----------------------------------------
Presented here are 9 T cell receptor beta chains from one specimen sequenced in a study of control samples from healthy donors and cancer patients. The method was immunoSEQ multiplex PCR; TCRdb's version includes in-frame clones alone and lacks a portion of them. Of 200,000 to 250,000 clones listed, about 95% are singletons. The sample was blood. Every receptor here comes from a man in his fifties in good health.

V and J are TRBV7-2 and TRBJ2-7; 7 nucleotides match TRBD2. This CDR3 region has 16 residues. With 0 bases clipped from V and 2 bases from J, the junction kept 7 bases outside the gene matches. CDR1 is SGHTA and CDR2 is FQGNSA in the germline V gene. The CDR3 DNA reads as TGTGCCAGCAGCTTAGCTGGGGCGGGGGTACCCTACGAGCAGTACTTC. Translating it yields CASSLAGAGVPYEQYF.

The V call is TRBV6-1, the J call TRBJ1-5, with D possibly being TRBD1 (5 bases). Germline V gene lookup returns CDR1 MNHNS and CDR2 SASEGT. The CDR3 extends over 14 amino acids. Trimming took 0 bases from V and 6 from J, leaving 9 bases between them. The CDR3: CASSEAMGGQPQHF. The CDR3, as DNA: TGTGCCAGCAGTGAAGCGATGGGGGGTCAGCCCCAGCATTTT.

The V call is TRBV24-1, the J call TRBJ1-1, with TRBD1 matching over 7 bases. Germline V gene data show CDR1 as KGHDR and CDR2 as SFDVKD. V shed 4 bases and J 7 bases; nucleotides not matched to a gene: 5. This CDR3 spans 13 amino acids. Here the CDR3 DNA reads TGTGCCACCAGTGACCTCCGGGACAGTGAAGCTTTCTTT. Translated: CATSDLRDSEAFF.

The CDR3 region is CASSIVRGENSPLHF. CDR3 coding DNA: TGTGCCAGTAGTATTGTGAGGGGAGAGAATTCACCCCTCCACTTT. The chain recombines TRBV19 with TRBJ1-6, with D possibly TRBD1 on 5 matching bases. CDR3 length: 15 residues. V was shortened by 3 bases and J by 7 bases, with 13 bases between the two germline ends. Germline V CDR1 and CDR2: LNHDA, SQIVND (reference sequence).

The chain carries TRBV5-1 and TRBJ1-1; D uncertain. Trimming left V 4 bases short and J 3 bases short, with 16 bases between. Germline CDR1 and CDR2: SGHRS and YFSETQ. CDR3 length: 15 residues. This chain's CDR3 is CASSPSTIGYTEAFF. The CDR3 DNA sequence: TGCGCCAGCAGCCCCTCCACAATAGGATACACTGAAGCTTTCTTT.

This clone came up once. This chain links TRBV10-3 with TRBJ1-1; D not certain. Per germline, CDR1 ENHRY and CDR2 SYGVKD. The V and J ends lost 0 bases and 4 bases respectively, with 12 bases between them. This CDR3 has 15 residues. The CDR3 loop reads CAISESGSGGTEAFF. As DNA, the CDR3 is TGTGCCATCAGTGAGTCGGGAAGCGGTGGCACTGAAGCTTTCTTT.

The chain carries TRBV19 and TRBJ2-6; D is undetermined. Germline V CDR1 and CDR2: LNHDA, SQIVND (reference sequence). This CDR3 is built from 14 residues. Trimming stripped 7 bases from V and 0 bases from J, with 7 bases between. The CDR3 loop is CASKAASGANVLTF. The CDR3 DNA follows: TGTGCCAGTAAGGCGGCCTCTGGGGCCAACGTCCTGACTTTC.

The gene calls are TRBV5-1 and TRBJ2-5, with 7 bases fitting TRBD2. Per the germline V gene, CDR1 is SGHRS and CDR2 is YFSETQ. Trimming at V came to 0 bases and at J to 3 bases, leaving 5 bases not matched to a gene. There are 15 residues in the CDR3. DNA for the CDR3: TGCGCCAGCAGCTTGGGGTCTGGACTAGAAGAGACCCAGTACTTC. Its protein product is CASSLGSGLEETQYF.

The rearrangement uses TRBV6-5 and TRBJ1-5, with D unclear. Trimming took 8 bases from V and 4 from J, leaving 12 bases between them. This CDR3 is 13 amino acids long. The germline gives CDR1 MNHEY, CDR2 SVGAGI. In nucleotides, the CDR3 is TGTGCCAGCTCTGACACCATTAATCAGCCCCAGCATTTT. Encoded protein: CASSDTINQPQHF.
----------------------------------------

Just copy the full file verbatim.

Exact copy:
Presented here are 9 T cell receptor beta chains from one specimen sequenced in a study of control samples from healthy donors and cancer patients. The method was immunoSEQ multiplex PCR; TCRdb's version includes in-frame clones alone and lacks a portion of them. Of 200,000 to 250,000 clones listed, about 95% are singletons. The sample was blood. Every receptor here comes from a man in his fifties in good health.

V and J are TRBV7-2 and TRBJ2-7; 7 nucleotides match TRBD2. This CDR3 region has 16 residues. With 0 bases clipped from V and 2 bases from J, the junction kept 7 bases outside the gene matches. CDR1 is SGHTA and CDR2 is FQGNSA in the germline V gene. The CDR3 DNA reads as TGTGCCAGCAGCTTAGCTGGGGCGGGGGTACCCTACGAGCAGTACTTC. Translating it yields CASSLAGAGVPYEQYF.

The V call is TRBV6-1, the J call TRBJ1-5, with D possibly being TRBD1 (5 bases). Germline V gene lookup returns CDR1 MNHNS and CDR2 SASEGT. The CDR3 extends over 14 amino acids. Trimming took 0 bases from V and 6 from J, leaving 9 bases between them. The CDR3: CASSEAMGGQPQHF. The CDR3, as DNA: TGTGCCAGCAGTGAAGCGATGGGGGGTCAGCCCCAGCATTTT.

The V call is TRBV24-1, the J call TRBJ1-1, with TRBD1 matching over 7 bases. Germline V gene data show CDR1 as KGHDR and CDR2 as SFDVKD. V shed 4 bases and J 7 bases; nucleotides not matched to a gene: 5. This CDR3 spans 13 amino acids. Here the CDR3 DNA reads TGTGCCACCAGTGACCTCCGGGACAGTGAAGCTTTCTTT. Translated: CATSDLRDSEAFF.

The CDR3 region is CASSIVRGENSPLHF. CDR3 coding DNA: TGTGCCAGTAGTATTGTGAGGGGAGAGAATTCACCCCTCCACTTT. The chain recombines TRBV19 with TRBJ1-6, with D possibly TRBD1 on 5 matching bases. CDR3 length: 15 residues. V was shortened by 3 bases and J by 7 bases, with 13 bases between the two germline ends. Germline V CDR1 and CDR2: LNHDA, SQIVND (reference sequence).

The chain carries TRBV5-1 and TRBJ1-1; D uncertain. Trimming left V 4 bases short and J 3 bases short, with 16 bases between. Germline CDR1 and CDR2: SGHRS and YFSETQ. CDR3 length: 15 residues. This chain's CDR3 is CASSPSTIGYTEAFF. The CDR3 DNA sequence: TGCGCCAGCAGCCCCTCCACAATAGGATACACTGAAGCTTTCTTT.

This clone came up once. This chain links TRBV10-3 with TRBJ1-1; D not certain. Per germline, CDR1 ENHRY and CDR2 SYGVKD. The V and J ends lost 0 bases and 4 bases respectively, with 12 bases between them. This CDR3 has 15 residues. The CDR3 loop reads CAISESGSGGTEAFF. As DNA, the CDR3 is TGTGCCATCAGTGAGTCGGGAAGCGGTGGCACTGAAGCTTTCTTT.

The chain carries TRBV19 and TRBJ2-6; D is undetermined. Germline V CDR1 and CDR2: LNHDA, SQIVND (reference sequence). This CDR3 is built from 14 residues. Trimming stripped 7 bases from V and 0 bases from J, with 7 bases between. The CDR3 loop is CASKAASGANVLTF. The CDR3 DNA follows: TGTGCCAGTAAGGCGGCCTCTGGGGCCAACGTCCTGACTTTC.

The gene calls are TRBV5-1 and TRBJ2-5, with 7 bases fitting TRBD2. Per the germline V gene, CDR1 is SGHRS and CDR2 is YFSETQ. Trimming at V came to 0 bases and at J to 3 bases, leaving 5 bases not matched to a gene. There are 15 residues in the CDR3. DNA for the CDR3: TGCGCCAGCAGCTTGGGGTCTGGACTAGAAGAGACCCAGTACTTC. Its protein product is CASSLGSGLEETQYF.

The rearrangement uses TRBV6-5 and TRBJ1-5, with D unclear. Trimming took 8 bases from V and 4 from J, leaving 12 bases between them. This CDR3 is 13 amino acids long. The germline gives CDR1 MNHEY, CDR2 SVGAGI. In nucleotides, the CDR3 is TGTGCCAGCTCTGACACCATTAATCAGCCCCAGCATTTT. Encoded protein: CASSDTINQPQHF.